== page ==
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Summary:

The world will reach 500 million fixed-line broadband subscribers some time this year thanks to growth in developing countries, according to research firm Informa. Through 2014, the next 100 million broadband subscribers will come from places like China, Russia, Mexico, India, Brazil, Turkey and Argentina.

The world will reach 500 million fixed-line broadband subscribers sometime this year thanks to growth in developing countries, according to research firm Informa. What’s more, through 2014 the next 100 million broadband subscribers will come from those countries as well. When it comes to wired broadband additions, China, Russia and Mexico are the new stars.

The developed world has seen slowing rates of fixed-line broadband growth as markets there have become saturated, so in the meantime the focus has moved to the developing world. We talk a lot about mobile broadband being the wave of the future in developing countries, and how many in those places will skip the wireline infrastructure altogether, but when it comes to delivering high speeds necessary for video and even mobile backhaul, wired is the way to go.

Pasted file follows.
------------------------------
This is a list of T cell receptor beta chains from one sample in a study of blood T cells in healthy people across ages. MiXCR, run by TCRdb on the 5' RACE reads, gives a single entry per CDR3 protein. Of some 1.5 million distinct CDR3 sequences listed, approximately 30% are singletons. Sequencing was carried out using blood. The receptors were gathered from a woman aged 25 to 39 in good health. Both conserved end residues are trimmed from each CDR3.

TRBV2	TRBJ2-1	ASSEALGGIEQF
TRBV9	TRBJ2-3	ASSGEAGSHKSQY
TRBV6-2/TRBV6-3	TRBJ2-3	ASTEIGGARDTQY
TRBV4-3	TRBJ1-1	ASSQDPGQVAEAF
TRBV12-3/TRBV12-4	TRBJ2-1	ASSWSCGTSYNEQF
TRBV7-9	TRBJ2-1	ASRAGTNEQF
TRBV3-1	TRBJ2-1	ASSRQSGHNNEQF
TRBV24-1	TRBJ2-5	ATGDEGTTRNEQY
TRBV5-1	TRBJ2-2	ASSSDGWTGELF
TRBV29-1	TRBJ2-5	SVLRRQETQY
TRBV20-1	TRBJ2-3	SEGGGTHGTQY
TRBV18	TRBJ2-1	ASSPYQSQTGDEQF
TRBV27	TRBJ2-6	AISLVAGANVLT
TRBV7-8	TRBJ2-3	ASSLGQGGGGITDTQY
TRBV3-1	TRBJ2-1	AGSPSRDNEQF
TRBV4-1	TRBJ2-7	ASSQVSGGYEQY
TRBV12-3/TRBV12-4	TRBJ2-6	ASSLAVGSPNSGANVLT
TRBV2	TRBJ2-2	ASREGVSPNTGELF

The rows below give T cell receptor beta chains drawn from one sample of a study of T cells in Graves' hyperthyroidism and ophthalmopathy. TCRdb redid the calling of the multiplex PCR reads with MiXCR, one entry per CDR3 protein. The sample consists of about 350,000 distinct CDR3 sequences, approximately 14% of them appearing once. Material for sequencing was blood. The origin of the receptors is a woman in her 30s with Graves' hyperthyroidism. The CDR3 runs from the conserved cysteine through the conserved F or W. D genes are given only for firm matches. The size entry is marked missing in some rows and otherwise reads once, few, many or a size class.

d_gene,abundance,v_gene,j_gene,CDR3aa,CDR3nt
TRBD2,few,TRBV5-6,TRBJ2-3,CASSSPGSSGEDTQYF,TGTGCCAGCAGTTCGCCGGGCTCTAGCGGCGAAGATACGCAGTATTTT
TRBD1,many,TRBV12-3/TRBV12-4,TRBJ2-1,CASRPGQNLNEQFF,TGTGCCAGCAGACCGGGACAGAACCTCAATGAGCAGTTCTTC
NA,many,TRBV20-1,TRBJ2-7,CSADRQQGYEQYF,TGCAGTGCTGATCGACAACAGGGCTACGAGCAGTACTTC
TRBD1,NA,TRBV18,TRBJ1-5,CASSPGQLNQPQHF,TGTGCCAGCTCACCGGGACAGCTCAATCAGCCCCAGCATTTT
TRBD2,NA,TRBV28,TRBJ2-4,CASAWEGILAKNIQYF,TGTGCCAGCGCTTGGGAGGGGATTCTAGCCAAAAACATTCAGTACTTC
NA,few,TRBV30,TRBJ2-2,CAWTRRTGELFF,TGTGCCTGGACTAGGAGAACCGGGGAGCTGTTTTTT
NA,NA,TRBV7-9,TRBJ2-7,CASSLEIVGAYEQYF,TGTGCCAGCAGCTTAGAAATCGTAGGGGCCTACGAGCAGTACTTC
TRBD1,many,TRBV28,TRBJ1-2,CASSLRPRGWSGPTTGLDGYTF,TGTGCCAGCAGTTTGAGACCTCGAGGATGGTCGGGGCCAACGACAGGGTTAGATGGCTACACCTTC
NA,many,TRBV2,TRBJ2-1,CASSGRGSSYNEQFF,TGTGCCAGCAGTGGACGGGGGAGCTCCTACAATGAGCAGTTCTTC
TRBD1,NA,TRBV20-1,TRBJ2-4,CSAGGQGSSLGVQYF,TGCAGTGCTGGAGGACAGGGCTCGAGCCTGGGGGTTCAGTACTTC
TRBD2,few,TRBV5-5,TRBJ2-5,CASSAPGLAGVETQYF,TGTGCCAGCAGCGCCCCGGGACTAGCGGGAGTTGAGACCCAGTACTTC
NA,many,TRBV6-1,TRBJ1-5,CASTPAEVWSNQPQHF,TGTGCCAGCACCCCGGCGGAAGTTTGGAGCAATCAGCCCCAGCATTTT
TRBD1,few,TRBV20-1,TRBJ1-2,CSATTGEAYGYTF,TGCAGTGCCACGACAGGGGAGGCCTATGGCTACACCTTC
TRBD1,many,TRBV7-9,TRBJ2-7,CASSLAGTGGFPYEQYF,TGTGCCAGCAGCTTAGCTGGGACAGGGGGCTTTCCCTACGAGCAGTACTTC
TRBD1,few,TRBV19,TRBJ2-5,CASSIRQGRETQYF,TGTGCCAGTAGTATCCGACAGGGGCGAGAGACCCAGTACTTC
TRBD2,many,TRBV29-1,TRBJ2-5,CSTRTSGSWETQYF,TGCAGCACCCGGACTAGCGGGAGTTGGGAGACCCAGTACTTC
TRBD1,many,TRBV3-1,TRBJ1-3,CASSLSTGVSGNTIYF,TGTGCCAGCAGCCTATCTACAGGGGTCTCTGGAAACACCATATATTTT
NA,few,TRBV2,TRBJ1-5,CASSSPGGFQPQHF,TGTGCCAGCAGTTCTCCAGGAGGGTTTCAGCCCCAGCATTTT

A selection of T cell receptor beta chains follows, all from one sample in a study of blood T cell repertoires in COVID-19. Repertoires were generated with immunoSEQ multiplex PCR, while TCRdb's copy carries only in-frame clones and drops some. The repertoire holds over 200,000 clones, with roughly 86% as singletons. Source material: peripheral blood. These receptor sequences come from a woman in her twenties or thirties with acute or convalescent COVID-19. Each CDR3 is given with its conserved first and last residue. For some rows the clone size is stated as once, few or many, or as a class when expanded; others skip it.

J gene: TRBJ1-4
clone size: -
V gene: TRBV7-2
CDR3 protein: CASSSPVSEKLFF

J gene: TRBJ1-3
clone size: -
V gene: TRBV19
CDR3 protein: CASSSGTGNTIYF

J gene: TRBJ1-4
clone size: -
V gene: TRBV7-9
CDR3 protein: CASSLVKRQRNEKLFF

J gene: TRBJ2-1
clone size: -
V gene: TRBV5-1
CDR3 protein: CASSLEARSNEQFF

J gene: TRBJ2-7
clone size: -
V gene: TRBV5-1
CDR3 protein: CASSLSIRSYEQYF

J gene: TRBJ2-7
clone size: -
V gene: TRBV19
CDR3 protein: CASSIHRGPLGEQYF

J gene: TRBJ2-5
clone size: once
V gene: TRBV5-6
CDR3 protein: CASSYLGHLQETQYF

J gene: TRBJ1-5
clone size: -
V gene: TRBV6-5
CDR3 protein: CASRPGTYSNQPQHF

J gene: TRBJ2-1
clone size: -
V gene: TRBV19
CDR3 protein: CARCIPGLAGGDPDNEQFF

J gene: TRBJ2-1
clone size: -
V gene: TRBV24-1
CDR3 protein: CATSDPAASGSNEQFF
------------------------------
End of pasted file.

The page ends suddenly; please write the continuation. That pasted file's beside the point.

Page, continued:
Which means wireline growth will continue even as mobile broadband via 3G and 4G networks expands. The Informa report predicts that most of the wired broadband growth with come from the seven countries seeing the most growth in subscribers: China, Russia, Mexico, India, Brazil, Turkey and Argentina. For a tally of broadband subscriptions as of the end of September, check out Informa’s chart below.

Image courtesy of Flickr user ground.zero

  1. Indeed emerging markets will make up for the bulk of net broadband adds in the coming years. But a huge challenge in this lies at the regulator’s doorstep. Lack of last-mile unbundling coupled with the slow-moving incumbents conspire to deny the spread of broadband in these markets.
    And yes, before we forget, the definition of broadband is something that still needs to be resolved for emerging markets. For India it is speeds above 256Kbps , while for some South-East Asian countries (Indonesia, iirc), it is defined as any speed upwards of 56 Kbps !!

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  2. @ Subrahmanyam, You raise a good point about standardization of the meaning of broadband. I think there should always be a footnote or caveat when discussing broadband of emerging nations, or else people can easily be misinformed.

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  3. Thanks for the chart! I wish you had explored more the use of fixed line for mobile backhaul. I still am predicting that in about 5 years there will be more mobile ‘broadband’ subscribers than wired broadband, but even the mobile web needs to go terrestrial at some point. Also, a per capita chart would be interesting. For example, the US and Canada have about one broadband sub for every 3 people, if my math is correct. France is relatively sparse.
    -Brian

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